The decision to extradite British entrepreneur Mike Lynch has been pushed to the end of the year after a judge delayed his decision in the separate $5bn (£3.7bn) case against Lynch by Hewlett-Packard.
A draft decision, spanning over 1,000 pages, had been expected to be distributed to both Hewlett-Packard and Lynch by 24 September, according to reports.
But Justice Hildyard missed a self-imposed deadline to issue the ruling, according to The Telegraph, which first reported the news.
It is not the first time the Judge has delayed making a decision in the biggest fraud trial in Britain. The High Court trial finished in January last year but Hildyard repeatedly delayed issuing a verdict, blaming the complexity of the case.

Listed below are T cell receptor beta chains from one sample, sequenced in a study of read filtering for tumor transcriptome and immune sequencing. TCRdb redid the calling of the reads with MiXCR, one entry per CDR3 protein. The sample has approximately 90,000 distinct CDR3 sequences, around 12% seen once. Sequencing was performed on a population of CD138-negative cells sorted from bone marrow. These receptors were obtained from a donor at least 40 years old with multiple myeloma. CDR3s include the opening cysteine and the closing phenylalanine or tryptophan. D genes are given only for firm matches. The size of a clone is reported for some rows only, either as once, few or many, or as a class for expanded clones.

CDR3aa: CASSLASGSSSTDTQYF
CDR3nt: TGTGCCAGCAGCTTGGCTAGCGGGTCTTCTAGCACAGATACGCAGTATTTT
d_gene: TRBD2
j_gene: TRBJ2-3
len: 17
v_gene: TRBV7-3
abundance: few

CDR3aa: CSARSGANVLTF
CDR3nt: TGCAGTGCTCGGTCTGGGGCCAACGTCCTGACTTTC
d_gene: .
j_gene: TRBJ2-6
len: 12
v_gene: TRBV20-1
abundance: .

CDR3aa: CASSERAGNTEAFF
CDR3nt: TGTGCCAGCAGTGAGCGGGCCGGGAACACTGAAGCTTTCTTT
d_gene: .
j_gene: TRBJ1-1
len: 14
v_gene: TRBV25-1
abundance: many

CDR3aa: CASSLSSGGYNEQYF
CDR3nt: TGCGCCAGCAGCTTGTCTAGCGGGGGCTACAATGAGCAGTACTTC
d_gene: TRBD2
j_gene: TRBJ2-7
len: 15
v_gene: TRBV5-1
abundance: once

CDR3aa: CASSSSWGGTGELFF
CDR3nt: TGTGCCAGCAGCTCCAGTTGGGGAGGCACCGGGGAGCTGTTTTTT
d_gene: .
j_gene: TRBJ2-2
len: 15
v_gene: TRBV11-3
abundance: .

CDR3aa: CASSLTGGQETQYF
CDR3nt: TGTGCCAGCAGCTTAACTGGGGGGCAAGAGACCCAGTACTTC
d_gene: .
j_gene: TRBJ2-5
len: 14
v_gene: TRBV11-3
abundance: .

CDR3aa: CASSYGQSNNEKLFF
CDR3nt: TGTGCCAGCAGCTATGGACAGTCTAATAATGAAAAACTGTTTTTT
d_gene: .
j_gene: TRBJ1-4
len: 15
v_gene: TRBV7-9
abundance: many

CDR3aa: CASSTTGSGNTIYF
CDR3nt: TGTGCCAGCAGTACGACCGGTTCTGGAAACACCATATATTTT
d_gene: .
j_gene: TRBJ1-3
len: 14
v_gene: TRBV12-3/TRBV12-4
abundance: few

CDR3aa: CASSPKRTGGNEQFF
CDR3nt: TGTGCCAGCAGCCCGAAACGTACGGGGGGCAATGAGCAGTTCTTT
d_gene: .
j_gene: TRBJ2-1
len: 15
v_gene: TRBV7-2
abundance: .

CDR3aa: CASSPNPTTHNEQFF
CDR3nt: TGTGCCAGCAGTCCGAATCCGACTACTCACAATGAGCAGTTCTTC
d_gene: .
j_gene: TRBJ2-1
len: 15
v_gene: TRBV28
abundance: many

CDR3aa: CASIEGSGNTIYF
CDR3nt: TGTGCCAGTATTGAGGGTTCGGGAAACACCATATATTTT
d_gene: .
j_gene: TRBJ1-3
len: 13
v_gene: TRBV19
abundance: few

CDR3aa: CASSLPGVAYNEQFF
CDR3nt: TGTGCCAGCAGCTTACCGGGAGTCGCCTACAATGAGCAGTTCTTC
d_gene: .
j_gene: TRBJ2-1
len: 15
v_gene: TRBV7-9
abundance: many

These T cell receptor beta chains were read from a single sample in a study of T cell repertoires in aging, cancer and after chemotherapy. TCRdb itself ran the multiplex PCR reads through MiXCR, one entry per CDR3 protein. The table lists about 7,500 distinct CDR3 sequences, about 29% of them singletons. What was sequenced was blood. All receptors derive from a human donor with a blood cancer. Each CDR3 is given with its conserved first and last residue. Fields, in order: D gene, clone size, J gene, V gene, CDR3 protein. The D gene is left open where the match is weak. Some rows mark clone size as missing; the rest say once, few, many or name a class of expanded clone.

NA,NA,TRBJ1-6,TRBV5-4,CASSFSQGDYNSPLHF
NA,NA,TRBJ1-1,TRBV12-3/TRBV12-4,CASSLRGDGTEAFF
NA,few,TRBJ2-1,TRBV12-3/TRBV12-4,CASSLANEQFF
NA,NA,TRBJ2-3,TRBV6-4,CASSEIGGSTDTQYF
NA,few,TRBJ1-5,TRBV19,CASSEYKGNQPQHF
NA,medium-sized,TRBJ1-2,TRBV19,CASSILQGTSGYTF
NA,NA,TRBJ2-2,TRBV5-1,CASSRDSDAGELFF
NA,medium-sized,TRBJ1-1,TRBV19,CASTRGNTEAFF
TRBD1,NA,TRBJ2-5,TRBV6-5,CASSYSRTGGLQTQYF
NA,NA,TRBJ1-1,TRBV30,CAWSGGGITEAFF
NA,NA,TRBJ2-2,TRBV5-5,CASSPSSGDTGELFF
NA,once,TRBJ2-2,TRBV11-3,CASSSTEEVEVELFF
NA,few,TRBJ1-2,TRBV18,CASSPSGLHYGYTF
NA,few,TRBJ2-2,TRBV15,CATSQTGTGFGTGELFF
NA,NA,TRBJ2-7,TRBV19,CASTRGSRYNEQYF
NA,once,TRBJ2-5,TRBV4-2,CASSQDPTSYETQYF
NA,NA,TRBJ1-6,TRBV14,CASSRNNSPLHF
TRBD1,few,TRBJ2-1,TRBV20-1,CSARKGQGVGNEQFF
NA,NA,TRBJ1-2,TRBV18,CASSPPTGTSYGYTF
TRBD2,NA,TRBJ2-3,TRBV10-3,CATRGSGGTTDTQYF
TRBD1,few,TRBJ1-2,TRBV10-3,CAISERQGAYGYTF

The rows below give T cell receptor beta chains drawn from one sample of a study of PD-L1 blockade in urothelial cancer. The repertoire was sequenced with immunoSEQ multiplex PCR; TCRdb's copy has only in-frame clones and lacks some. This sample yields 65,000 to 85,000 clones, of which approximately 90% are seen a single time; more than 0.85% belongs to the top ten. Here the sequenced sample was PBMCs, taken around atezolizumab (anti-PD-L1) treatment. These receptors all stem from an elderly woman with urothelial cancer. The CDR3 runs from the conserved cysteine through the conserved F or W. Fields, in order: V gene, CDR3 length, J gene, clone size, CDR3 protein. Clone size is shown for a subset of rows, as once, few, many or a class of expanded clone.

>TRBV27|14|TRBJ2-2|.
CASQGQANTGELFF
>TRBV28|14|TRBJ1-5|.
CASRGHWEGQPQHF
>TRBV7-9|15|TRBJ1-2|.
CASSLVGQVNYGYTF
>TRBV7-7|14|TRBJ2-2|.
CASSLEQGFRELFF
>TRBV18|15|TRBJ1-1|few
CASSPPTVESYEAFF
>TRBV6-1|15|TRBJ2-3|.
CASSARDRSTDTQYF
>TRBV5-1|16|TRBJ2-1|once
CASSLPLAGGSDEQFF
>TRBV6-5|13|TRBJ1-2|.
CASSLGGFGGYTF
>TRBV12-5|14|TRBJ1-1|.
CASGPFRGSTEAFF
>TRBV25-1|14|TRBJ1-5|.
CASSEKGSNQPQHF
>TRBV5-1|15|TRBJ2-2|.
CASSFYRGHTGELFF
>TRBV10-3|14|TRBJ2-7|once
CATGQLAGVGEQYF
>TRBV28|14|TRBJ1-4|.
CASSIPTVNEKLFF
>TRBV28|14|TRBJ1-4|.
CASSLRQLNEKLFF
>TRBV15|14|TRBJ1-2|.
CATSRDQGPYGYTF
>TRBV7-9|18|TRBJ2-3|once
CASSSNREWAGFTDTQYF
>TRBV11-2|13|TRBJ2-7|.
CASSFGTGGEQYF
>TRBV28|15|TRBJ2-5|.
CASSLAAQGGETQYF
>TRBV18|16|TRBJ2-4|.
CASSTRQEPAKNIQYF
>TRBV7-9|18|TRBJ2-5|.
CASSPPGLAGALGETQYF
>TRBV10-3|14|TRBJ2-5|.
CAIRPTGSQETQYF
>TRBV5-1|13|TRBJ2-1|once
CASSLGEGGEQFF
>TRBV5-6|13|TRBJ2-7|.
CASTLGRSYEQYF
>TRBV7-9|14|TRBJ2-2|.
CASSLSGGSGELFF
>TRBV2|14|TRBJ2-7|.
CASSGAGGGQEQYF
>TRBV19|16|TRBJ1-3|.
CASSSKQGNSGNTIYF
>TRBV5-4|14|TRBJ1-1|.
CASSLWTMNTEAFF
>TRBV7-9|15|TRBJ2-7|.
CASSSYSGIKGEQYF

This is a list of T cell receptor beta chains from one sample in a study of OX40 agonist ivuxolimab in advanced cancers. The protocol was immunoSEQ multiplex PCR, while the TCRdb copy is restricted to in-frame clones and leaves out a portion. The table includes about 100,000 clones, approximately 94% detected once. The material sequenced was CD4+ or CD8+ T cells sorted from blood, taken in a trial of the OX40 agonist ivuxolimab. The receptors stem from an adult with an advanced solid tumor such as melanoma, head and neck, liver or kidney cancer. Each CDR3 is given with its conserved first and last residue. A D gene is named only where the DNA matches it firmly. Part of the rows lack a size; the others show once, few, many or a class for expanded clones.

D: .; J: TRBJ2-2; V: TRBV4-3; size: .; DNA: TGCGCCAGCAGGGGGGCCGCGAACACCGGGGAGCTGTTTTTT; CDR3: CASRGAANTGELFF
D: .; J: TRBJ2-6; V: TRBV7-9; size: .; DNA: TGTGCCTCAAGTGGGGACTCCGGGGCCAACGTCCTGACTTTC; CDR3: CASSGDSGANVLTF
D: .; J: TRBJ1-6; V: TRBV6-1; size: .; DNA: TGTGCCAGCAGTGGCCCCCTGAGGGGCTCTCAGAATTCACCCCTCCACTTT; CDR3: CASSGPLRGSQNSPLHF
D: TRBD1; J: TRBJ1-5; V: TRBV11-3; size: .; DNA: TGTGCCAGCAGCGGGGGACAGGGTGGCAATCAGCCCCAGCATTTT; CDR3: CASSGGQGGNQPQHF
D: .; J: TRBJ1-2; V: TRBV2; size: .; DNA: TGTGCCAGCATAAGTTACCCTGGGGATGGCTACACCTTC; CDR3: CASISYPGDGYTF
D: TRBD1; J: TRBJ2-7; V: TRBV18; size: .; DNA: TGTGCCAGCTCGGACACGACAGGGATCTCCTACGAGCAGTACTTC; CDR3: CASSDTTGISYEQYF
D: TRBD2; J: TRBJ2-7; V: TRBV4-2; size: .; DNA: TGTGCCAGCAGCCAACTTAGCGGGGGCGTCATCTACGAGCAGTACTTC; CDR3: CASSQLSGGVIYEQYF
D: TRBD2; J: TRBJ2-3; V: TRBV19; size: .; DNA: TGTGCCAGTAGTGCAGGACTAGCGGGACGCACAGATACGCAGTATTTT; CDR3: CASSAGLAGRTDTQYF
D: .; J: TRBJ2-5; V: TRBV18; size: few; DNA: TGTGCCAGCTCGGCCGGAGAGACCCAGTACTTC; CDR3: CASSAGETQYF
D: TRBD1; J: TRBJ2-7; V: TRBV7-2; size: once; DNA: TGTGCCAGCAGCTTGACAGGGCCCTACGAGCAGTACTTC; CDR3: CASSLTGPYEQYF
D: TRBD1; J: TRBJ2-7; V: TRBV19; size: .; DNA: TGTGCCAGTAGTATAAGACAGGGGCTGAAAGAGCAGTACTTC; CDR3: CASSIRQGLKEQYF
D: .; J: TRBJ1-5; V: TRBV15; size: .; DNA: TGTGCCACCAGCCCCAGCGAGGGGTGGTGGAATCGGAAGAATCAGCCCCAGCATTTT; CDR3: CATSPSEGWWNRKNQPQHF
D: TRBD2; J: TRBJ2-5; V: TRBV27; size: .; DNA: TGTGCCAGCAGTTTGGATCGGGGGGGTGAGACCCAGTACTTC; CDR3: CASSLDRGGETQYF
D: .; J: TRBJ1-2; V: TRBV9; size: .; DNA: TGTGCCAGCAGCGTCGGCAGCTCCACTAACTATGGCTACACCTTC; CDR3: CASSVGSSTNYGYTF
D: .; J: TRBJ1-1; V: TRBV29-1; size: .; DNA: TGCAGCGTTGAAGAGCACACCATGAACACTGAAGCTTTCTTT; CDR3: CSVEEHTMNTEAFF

Lynch, a billionaire, faces accusations he flattered the accounts of his own company, Autonomy, to extract a higher price when it was sold to Hewlett-Packard in 2011.
Hewlett-Packard wrote off $8.8bn of the value of the acquisition, a year after the sale. The company blamed an alleged accounting fraud for $5bn of the impairment.
Lynch – who has denied the accusation – could spend more than 20 years behind bars, if found guilty.
The postponement of the draft decision could delay the public announcement of a final verdict until 2022 which, in turn, could push back a decision on extraditing Lynch to the US.
In 2018 Lynch was charged by prosecutors in the US for multiple acts of fraud and has not travelled to the country since.
Although a judge, in July this year, ruled that Lynch could be sent to the US to face a trial over the $11bn sale of Autonomy to Hewlett-Packard, the Home Secretary Priti Patel postponed a ruling on approving his extradition until 29 November.